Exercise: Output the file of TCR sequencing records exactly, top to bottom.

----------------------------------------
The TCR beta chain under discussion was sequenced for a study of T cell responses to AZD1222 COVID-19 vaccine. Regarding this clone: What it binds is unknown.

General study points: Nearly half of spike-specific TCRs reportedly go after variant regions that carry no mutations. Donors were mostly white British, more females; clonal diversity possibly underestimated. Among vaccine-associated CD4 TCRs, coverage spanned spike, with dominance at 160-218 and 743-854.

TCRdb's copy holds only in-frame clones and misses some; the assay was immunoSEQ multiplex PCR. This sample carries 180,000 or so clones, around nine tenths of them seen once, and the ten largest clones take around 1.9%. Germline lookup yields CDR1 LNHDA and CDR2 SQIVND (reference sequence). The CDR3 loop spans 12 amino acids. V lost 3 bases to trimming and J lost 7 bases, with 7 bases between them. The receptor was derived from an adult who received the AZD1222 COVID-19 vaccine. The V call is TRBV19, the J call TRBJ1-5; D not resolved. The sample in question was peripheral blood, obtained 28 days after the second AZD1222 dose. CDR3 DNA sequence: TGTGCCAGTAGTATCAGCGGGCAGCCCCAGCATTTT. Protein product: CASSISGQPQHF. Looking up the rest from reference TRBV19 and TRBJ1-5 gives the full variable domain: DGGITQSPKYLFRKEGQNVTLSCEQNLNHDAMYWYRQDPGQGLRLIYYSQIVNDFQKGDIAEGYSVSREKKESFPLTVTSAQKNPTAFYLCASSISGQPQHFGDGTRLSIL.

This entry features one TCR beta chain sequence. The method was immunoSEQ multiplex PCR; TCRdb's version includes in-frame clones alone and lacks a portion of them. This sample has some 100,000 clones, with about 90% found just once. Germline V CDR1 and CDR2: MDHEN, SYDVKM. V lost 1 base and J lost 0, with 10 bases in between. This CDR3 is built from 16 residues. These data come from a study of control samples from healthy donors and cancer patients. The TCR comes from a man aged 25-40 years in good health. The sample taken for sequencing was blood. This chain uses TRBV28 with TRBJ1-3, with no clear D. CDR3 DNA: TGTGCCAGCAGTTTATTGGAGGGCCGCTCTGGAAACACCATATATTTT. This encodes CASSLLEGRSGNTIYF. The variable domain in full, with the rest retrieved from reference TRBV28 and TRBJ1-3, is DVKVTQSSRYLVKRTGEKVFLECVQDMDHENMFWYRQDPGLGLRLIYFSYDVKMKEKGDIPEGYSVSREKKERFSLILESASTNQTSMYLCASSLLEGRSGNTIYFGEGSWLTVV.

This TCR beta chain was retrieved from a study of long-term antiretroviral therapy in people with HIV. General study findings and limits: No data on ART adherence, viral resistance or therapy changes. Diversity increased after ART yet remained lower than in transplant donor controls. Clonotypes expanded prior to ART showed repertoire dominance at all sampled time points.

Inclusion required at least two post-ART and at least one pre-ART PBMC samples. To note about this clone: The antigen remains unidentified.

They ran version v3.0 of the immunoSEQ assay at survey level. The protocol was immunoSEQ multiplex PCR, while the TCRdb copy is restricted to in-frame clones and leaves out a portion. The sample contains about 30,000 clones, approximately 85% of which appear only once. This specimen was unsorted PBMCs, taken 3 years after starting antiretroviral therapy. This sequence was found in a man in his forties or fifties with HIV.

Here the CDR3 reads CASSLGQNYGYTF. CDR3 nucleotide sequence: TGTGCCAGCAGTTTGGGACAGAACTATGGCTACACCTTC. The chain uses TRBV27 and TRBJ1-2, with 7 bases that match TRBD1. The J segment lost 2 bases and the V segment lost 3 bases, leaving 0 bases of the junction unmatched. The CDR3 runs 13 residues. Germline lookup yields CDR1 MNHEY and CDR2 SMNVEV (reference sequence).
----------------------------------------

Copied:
The TCR beta chain under discussion was sequenced for a study of T cell responses to AZD1222 COVID-19 vaccine. Regarding this clone: What it binds is unknown.

General study points: Nearly half of spike-specific TCRs reportedly go after variant regions that carry no mutations. Donors were mostly white British, more females; clonal diversity possibly underestimated. Among vaccine-associated CD4 TCRs, coverage spanned spike, with dominance at 160-218 and 743-854.

TCRdb's copy holds only in-frame clones and misses some; the assay was immunoSEQ multiplex PCR. This sample carries 180,000 or so clones, around nine tenths of them seen once, and the ten largest clones take around 1.9%. Germline lookup yields CDR1 LNHDA and CDR2 SQIVND (reference sequence). The CDR3 loop spans 12 amino acids. V lost 3 bases to trimming and J lost 7 bases, with 7 bases between them. The receptor was derived from an adult who received the AZD1222 COVID-19 vaccine. The V call is TRBV19, the J call TRBJ1-5; D not resolved. The sample in question was peripheral blood, obtained 28 days after the second AZD1222 dose. CDR3 DNA sequence: TGTGCCAGTAGTATCAGCGGGCAGCCCCAGCATTTT. Protein product: CASSISGQPQHF. Looking up the rest from reference TRBV19 and TRBJ1-5 gives the full variable domain: DGGITQSPKYLFRKEGQNVTLSCEQNLNHDAMYWYRQDPGQGLRLIYYSQIVNDFQKGDIAEGYSVSREKKESFPLTVTSAQKNPTAFYLCASSISGQPQHFGDGTRLSIL.

This entry features one TCR beta chain sequence. The method was immunoSEQ multiplex PCR; TCRdb's version includes in-frame clones alone and lacks a portion of them. This sample has some 100,000 clones, with about 90% found just once. Germline V CDR1 and CDR2: MDHEN, SYDVKM. V lost 1 base and J lost 0, with 10 bases in between. This CDR3 is built from 16 residues. These data come from a study of control samples from healthy donors and cancer patients. The TCR comes from a man aged 25-40 years in good health. The sample taken for sequencing was blood. This chain uses TRBV28 with TRBJ1-3, with no clear D. CDR3 DNA: TGTGCCAGCAGTTTATTGGAGGGCCGCTCTGGAAACACCATATATTTT. This encodes CASSLLEGRSGNTIYF. The variable domain in full, with the rest retrieved from reference TRBV28 and TRBJ1-3, is DVKVTQSSRYLVKRTGEKVFLECVQDMDHENMFWYRQDPGLGLRLIYFSYDVKMKEKGDIPEGYSVSREKKERFSLILESASTNQTSMYLCASSLLEGRSGNTIYFGEGSWLTVV.

This TCR beta chain was retrieved from a study of long-term antiretroviral therapy in people with HIV. General study findings and limits: No data on ART adherence, viral resistance or therapy changes. Diversity increased after ART yet remained lower than in transplant donor controls. Clonotypes expanded prior to ART showed repertoire dominance at all sampled time points.

Inclusion required at least two post-ART and at least one pre-ART PBMC samples. To note about this clone: The antigen remains unidentified.

They ran version v3.0 of the immunoSEQ assay at survey level. The protocol was immunoSEQ multiplex PCR, while the TCRdb copy is restricted to in-frame clones and leaves out a portion. The sample contains about 30,000 clones, approximately 85% of which appear only once. This specimen was unsorted PBMCs, taken 3 years after starting antiretroviral therapy. This sequence was found in a man in his forties or fifties with HIV.

Here the CDR3 reads CASSLGQNYGYTF. CDR3 nucleotide sequence: TGTGCCAGCAGTTTGGGACAGAACTATGGCTACACCTTC. The chain uses TRBV27 and TRBJ1-2, with 7 bases that match TRBD1. The J segment lost 2 bases and the V segment lost 3 bases, leaving 0 bases of the junction unmatched. The CDR3 runs 13 residues. Germline lookup yields CDR1 MNHEY and CDR2 SMNVEV (reference sequence).